Activities

10 Activities: Winter Nature Study

10 Activities: Winter Nature Study

It’s cold. What type of nature study activities can you do in the winter? Here are several ideas pulled from a variety of sources:

1. Make a bird feeder.

There are several great plans for building a simple bird feeder. Use a bird identification form and keep track of the birds that visit your feeder. You can also consider joining the backyard bird count.

 

2. Learn how animals hibernate in the winter.

What do animals do in the winter? How do they adapt to the cold weather? Who stays snug in the snow?

 

3. Track animal tracks.

What type of animals visit near your home in winter? Identify the animal tracks nearby. And follow them if you are brave!

 

4. View the constellations.

The winter sky is perfect for viewing and identifying the constellations. You may want to start indoors to learn what types of constellations you will likely see this time of year where you live. Then head out with your free Star Stories printable:

 

5. Investigate ice — freezing water in all of its forms.

Why does water freeze? What are the characteristics of ice? What is frost and why do you see it on your windows? You can experiment with the three states of matter, or read about glaciers, or investigate water and ice!

 

6. Learn about the habits of owls.

Most places will find owls still busy outside. Winter is a good time to learn about owls and their habits. Can you spot one?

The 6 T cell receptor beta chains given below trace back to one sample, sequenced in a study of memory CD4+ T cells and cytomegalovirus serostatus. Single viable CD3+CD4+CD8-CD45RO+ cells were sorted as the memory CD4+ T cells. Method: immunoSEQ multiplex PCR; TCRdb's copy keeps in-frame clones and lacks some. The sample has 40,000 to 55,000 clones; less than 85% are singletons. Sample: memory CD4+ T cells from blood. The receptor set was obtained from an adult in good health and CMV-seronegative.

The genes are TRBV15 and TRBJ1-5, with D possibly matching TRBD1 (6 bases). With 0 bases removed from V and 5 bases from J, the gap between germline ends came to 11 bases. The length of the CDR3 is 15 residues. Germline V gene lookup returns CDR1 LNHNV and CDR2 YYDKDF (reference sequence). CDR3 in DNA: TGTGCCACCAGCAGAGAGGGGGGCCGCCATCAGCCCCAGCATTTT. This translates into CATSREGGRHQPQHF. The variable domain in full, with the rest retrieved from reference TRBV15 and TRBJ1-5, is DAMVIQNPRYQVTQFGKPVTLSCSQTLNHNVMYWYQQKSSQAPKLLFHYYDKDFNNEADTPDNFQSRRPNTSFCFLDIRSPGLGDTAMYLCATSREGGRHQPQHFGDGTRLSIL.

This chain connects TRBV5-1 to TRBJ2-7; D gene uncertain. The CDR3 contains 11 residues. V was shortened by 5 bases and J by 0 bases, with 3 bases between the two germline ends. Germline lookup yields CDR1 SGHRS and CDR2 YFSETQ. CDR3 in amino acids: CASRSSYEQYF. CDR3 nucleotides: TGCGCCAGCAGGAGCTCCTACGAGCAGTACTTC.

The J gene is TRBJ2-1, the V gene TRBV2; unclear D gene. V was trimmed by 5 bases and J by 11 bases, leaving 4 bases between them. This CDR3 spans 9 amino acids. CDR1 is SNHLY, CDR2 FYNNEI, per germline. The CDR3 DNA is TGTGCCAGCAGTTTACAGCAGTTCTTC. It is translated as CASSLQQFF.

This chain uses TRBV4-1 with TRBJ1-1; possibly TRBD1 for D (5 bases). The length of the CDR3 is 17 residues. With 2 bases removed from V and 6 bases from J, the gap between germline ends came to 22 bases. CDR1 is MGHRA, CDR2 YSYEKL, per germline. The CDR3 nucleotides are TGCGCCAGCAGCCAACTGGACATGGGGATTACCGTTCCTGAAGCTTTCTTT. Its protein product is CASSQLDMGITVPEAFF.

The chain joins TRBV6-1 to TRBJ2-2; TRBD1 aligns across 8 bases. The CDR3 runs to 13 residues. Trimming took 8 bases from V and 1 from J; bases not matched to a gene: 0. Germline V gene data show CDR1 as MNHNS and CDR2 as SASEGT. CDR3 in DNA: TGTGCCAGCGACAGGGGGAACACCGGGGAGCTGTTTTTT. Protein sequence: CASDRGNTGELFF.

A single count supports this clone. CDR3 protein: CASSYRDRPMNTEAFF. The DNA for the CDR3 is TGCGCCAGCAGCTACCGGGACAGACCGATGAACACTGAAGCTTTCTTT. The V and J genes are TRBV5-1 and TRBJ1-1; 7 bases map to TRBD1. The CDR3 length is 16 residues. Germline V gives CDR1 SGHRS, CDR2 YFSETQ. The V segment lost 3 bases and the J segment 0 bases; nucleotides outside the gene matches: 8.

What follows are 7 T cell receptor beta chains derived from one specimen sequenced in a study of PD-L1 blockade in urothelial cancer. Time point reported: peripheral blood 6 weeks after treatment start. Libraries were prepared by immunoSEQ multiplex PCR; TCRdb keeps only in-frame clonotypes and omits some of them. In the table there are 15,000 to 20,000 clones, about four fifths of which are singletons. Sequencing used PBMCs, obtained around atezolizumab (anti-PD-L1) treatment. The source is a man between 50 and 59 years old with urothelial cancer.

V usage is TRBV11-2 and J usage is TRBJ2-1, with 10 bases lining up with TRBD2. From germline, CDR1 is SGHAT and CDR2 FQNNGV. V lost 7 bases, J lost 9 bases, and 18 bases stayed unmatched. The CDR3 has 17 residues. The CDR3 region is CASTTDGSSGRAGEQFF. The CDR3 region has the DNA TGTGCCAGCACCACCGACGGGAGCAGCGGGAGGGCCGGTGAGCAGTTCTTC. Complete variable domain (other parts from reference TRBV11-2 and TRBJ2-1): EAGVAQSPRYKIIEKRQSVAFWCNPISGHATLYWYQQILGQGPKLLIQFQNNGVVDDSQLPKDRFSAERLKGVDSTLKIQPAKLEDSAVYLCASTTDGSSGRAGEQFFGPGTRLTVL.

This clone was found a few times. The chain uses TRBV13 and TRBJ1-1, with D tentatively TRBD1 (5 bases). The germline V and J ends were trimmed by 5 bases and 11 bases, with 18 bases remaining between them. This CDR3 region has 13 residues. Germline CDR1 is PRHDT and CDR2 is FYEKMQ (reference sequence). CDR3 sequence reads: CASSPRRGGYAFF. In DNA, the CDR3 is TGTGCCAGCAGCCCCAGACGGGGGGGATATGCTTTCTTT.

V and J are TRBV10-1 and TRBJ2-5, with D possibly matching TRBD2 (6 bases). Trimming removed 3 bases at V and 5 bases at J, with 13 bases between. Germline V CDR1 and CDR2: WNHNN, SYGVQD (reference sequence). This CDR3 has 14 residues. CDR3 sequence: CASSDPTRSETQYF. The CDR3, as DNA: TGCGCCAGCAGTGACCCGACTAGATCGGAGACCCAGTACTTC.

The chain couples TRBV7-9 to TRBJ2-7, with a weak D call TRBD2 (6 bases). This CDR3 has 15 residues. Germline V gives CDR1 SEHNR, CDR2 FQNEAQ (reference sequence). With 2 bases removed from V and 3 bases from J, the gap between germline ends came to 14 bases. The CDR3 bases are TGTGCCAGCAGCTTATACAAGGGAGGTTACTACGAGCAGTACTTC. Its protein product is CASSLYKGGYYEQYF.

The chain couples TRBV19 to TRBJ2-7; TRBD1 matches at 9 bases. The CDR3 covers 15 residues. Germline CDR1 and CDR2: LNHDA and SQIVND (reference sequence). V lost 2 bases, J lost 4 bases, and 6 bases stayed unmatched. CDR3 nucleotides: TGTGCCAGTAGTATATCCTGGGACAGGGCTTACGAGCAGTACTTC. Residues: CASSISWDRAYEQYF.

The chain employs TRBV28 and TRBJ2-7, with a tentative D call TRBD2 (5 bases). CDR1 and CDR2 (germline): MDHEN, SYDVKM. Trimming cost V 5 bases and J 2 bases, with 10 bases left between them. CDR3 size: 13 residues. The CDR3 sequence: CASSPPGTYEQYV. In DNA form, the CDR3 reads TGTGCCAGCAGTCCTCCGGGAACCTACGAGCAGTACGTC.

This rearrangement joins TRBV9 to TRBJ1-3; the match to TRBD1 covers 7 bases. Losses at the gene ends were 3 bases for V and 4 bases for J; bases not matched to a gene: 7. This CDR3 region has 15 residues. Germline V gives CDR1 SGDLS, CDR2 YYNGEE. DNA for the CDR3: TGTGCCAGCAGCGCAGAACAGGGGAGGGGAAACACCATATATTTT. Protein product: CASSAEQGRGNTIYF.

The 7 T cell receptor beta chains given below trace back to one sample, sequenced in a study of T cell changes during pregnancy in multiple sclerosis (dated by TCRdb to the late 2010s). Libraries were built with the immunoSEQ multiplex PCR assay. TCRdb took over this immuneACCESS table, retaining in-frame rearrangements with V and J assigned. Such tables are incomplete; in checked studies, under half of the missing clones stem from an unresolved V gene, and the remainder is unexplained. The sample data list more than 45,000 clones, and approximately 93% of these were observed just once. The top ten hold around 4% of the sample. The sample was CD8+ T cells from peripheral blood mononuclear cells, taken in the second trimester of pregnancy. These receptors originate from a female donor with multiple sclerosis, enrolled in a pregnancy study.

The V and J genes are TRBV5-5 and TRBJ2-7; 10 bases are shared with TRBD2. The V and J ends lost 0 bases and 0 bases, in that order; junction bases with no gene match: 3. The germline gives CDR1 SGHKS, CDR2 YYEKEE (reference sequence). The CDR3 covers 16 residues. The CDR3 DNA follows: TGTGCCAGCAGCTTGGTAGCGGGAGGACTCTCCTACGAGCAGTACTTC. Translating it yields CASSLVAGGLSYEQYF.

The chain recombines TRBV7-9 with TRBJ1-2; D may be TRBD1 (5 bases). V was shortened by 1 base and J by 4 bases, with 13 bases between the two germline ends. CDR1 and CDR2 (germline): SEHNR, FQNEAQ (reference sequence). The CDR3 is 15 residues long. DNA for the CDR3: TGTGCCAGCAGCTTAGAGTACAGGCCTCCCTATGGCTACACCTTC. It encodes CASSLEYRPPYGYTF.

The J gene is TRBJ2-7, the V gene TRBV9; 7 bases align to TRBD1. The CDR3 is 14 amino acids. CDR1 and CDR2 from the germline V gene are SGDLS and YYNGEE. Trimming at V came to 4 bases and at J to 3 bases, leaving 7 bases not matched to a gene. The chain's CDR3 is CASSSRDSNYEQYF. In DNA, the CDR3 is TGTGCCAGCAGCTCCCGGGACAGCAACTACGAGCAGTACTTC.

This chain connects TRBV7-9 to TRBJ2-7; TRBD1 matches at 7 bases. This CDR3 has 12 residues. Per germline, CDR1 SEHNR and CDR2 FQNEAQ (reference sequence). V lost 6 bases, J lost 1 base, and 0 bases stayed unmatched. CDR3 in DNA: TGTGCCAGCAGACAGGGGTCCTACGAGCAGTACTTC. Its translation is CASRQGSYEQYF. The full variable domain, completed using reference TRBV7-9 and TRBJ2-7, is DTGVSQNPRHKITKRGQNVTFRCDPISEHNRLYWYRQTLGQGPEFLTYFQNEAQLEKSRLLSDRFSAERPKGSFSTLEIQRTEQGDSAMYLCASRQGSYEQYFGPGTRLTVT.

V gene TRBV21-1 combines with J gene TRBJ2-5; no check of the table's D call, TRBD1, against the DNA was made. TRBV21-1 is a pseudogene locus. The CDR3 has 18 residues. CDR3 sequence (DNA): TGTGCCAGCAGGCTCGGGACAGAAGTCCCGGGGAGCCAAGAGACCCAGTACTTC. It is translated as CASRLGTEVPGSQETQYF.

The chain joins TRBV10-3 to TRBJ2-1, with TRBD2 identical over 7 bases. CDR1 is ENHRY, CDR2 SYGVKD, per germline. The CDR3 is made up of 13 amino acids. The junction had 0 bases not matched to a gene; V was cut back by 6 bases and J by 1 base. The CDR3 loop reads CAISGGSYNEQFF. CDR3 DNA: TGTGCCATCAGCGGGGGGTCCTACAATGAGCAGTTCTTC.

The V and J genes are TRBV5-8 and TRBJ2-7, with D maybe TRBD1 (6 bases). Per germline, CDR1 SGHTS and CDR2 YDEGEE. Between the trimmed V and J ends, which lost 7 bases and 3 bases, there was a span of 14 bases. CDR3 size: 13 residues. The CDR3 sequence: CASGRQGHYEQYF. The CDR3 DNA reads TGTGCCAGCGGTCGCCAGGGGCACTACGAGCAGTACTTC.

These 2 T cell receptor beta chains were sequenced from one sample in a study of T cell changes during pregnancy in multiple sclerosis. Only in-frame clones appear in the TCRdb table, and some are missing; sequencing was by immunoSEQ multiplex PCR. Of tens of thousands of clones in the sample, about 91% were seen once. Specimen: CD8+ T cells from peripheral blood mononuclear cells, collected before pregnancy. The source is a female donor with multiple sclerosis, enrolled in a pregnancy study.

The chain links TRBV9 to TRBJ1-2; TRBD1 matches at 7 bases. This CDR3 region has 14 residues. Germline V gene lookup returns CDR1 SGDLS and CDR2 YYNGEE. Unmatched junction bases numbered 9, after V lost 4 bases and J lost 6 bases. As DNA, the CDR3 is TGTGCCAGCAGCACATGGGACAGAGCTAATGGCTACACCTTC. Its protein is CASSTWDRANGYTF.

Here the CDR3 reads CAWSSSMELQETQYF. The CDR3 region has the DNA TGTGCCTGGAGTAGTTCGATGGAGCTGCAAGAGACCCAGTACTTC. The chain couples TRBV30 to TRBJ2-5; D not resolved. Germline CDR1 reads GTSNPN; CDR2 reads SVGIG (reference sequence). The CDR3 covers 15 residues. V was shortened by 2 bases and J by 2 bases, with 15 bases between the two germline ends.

• Free Nature Studies: Bird GuardiansFree Nature Studies: Bird Guardians
    Information, owl pellet resources, and even poetry!
  • Free Nature Studies: Bird GuardiansOwl Moon by Jane Yolen
    “If you go owling, you have to be quiet, that’s what Pa always says.” A young girl out looking for a great horned owl way past her bedtime on a cold winter night — something she waited a long time to do. Wonderful story and beautifully illustrated winner of the Caldecott Medal. “When you go owling you don’t need words or warm or anything but hope. That’s what Pa says.” Going “owling”?

 

7. What do trees look like in winter?

Most are rather unimpressive. But then there are conifers.

 

8. Chart the winter weather.

Is it cold where you live? What type of precipitation can you expect in the winter? Do you notice that the days are getting longer? Keep a temperature chart. Do you have snow? Sketch their pattern. Can you tell by looking at the clouds whether you will have rain or snow? Investigate the importance of snow in winter for areas that are typically dry during other seasons.

 

9. Enjoy a winter scavenger hunt.

What type of things can you search for in winter? Seeds? Cones? Bird tracks? Nests? Icicles? Or simply buried treasure?

 

10. Experience winter from your cozy armchair.

When you’re all cold-weathered out, pour a cup of hot cocoa and visit cold places from the warmth of your couch!

 

Additional Resources

101 Things to Do Outside in the Winter
Need more ideas? How about 101 of them from the Association of Fish and Wildlife Agencies?

Nature Study in Elementary Schools {Free Teacher's Guide}Nature Study in Elementary Schools: January
Helps from a great free resource: Nature Study in Elementary Schools {Free Teacher’s Guide}.

10 Ways to Use Notebooking: #8 NatureA Kid’s Winter EcoJournal With Nature Activities for Exploring the Season by Toni Albert
Information and activities include making a nature wreath, building an observation bird feeder, making nature gifts, learning about hibernation, experimenting with snow and ice, tracking animals in the snow, making ice cream in a snow freezer, and a list of winter food for wild birds, among many others.

10 Ways to Overcome the February Blahs!10 Ways to Overcome the February Blahs!
Other ways to enjoy winter.